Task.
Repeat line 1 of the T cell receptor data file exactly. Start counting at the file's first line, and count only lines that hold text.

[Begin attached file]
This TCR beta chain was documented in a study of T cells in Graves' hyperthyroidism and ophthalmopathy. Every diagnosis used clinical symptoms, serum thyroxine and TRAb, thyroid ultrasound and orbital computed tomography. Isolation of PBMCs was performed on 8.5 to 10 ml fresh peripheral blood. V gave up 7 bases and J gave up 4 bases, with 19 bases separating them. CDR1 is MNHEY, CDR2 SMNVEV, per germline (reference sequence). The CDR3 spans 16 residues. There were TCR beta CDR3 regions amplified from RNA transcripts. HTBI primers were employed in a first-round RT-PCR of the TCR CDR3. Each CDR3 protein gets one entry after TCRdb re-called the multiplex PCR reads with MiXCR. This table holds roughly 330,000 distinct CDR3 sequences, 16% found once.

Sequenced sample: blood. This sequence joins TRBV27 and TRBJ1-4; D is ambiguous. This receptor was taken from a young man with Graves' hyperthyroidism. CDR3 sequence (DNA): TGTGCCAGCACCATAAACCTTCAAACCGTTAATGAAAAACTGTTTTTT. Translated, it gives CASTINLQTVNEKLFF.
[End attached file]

This TCR beta chain was documented in a study of T cells in Graves' hyperthyroidism and ophthalmopathy. Every diagnosis used clinical symptoms, serum thyroxine and TRAb, thyroid ultrasound and orbital computed tomography. Isolation of PBMCs was performed on 8.5 to 10 ml fresh peripheral blood. V gave up 7 bases and J gave up 4 bases, with 19 bases separating them. CDR1 is MNHEY, CDR2 SMNVEV, per germline (reference sequence). The CDR3 spans 16 residues. There were TCR beta CDR3 regions amplified from RNA transcripts. HTBI primers were employed in a first-round RT-PCR of the TCR CDR3. Each CDR3 protein gets one entry after TCRdb re-called the multiplex PCR reads with MiXCR. This table holds roughly 330,000 distinct CDR3 sequences, 16% found once.